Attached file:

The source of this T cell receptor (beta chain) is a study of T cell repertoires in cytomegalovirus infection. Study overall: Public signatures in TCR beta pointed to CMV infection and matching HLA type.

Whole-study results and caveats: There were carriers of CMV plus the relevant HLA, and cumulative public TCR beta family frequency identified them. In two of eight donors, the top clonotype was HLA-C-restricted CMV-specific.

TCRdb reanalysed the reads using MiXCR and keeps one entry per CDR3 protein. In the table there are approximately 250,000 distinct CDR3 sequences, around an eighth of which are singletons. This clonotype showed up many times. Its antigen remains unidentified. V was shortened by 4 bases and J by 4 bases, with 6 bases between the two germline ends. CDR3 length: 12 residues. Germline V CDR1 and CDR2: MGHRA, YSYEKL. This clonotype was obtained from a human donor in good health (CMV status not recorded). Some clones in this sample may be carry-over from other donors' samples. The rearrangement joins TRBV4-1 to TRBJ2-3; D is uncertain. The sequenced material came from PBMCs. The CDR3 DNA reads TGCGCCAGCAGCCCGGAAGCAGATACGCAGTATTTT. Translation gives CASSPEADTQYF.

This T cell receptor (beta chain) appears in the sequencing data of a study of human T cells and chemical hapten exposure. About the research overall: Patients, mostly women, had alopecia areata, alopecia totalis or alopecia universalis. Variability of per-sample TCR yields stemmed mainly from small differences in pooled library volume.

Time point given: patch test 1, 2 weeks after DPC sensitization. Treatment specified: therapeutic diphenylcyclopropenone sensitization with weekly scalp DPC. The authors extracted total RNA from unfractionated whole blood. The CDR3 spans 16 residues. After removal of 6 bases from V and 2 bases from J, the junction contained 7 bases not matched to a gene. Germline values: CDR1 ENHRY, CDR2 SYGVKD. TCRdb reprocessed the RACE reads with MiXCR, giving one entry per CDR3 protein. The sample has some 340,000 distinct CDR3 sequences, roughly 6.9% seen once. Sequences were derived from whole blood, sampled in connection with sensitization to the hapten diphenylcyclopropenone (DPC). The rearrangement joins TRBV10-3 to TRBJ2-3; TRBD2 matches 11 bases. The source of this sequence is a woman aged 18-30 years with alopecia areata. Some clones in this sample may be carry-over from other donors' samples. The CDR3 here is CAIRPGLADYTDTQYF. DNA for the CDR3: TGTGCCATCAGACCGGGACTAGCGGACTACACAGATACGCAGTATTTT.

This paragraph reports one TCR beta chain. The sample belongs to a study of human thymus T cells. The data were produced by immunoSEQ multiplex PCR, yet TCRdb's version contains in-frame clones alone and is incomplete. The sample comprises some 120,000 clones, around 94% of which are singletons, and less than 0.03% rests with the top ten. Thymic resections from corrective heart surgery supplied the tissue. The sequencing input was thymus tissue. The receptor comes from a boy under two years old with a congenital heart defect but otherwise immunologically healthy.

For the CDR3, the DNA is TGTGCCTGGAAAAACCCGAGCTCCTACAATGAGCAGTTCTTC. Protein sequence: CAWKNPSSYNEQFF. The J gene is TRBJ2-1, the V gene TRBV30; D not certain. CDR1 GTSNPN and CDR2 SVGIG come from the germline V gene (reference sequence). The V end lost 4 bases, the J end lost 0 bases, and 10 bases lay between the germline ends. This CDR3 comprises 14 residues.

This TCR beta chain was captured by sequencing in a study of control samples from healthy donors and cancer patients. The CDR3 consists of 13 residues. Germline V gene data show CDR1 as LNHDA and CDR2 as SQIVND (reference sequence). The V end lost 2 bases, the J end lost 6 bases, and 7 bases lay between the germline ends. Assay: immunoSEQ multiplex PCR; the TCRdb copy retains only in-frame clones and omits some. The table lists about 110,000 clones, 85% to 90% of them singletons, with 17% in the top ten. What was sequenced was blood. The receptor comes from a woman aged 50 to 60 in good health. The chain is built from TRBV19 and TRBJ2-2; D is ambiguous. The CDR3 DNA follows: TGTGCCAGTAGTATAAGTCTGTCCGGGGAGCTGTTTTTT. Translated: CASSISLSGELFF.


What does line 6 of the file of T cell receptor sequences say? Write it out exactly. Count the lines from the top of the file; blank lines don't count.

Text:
This paragraph reports one TCR beta chain. The sample belongs to a study of human thymus T cells. The data were produced by immunoSEQ multiplex PCR, yet TCRdb's version contains in-frame clones alone and is incomplete. The sample comprises some 120,000 clones, around 94% of which are singletons, and less than 0.03% rests with the top ten. Thymic resections from corrective heart surgery supplied the tissue. The sequencing input was thymus tissue. The receptor comes from a boy under two years old with a congenital heart defect but otherwise immunologically healthy.